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Supreme Court tax case could have outsized ramifications on income taxation

Can Congress tax gains on your home, land, business or other long-term investments?

Nov 09, 2023

Key takeaways

At issue is whether the 16th Amendment authorizes Congress to tax unrealized sums without apportionment among the states.

A broad ruling could reshape Congress’ authorization to tax income.

The ruling could affect the viability of the Biden administration’s proposed Billionaire Minimum Income Tax.

Washington National Tax Private client services

Update: Dec. 7, 2023

In this episode of Tax Policy Now, members of RSM’stax policy and Washington National Tax teams delve into the dynamics of Moore v. United States, including the principal arguments of both parties and the implications of a broad or narrow ruling.

Update: Dec. 5, 2023 

The U.S. Supreme Court heard oral arguments in Moore v. United States. The narrow question in this case is whether Congress had the constitutional power to require U.S. shareholders in foreign corporations to pay tax on their share of the foreign company’s accumulated and undistributed earnings.  Read our insight on the briefing and the questions raised by Supreme Court justices

The Supreme Court accepts a tax case

The constitutionality of a $14,729 tax obligation has made it all the way to the Supreme Court. And if you suspect that sum is too modest for the Court to truly care about, then you’re onto why the worlds of tax and wealth management, not to mention the White House, are closely watching this case.

Whether Charles and Kathy Moore are refunded their mandatory repatriation tax payment from 2018 is a footnote relative to the question the Court might answer in Moore v. United States if it chooses to issue a broad ruling in spring 2024.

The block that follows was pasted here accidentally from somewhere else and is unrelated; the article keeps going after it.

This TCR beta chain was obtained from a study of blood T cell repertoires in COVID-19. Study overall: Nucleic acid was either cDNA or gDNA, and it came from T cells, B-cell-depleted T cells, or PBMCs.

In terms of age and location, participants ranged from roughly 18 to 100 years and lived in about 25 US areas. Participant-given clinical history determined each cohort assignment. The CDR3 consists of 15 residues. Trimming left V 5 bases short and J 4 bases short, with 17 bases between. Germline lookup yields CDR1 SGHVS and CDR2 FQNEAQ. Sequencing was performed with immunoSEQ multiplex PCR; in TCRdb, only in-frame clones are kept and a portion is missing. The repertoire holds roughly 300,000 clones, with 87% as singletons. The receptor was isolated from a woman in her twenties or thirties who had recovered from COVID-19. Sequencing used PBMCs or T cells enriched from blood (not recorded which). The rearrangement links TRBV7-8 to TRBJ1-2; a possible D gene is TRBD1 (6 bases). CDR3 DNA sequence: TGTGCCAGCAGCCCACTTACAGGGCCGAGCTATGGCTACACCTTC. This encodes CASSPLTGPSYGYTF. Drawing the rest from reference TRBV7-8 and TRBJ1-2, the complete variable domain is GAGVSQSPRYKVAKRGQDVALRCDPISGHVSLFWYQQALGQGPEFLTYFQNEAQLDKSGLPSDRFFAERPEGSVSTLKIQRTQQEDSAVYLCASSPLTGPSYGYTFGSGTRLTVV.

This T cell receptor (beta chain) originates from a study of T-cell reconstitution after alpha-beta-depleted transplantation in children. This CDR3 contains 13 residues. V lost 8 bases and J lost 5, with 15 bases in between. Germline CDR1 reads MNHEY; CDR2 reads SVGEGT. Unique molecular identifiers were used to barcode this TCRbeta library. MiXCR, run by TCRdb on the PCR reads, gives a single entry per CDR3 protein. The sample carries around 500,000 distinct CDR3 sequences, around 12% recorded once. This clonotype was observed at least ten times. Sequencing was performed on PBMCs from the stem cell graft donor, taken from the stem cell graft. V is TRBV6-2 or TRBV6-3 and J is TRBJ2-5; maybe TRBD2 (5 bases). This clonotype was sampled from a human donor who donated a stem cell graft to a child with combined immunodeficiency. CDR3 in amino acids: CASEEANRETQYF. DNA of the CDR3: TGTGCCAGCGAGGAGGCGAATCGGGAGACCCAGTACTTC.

Can Congress tax wealth by imposing an income tax on paper gains on a taxpayer’s home, land, business or other long-term investments?

Challenging the constitutionality of a tax law

The Moores didn’t necessarily set out to provoke a ruling that could result in seismic changes to the U.S. tax landscape. They seek a refund on the $14,729 they were forced to pay as a result of their stake in a farming equipment corporation located in India.

The specified foreign corporation, KisanKraft, reinvests its profits; but an American tax law enacted in 2017 required a one-time repatriation on profits held overseas. Even though the Moores never received a corporate dividend, they were on the hook for the tax.

The Moores challenged the tax primarily on the grounds that it is not an income tax under the 16th Amendment because it is levied on a deemed distribution of earnings—rather than a realization event—from the specified foreign corporation.

Potential tax ramifications of Moore v. United States

A relatively narrow ruling still could revisit 100 years of settled law governing taxation of unrealized corporate income. A broad ruling, however unexpected, could upend some foundational tax laws, transform how personal wealth is taxed, and affect billions, if not trillions, in government revenue.

Upping the stakes further is President Joe Biden’s so-called Billionaire Minimum Income Tax. The dormant proposal seeks to require the wealthiest of ultrawealthy Americans to pay at least a 20% tax on their full income, including unrealized appreciation. The administration claims such a tax would reduce the federal deficit by $360 billion over the next decade.

Is such a tax even constitutional, though? The Court may see the Moore case as its opportunity to opine. After all, the issue of taxing unrealized capital gains is serious for individuals and for the capital markets.

Additional insights

Brief of Amicus Curiae L.E. Simmons
Submitted October 11, 2023 by: Shertler Onorato Mead & Sears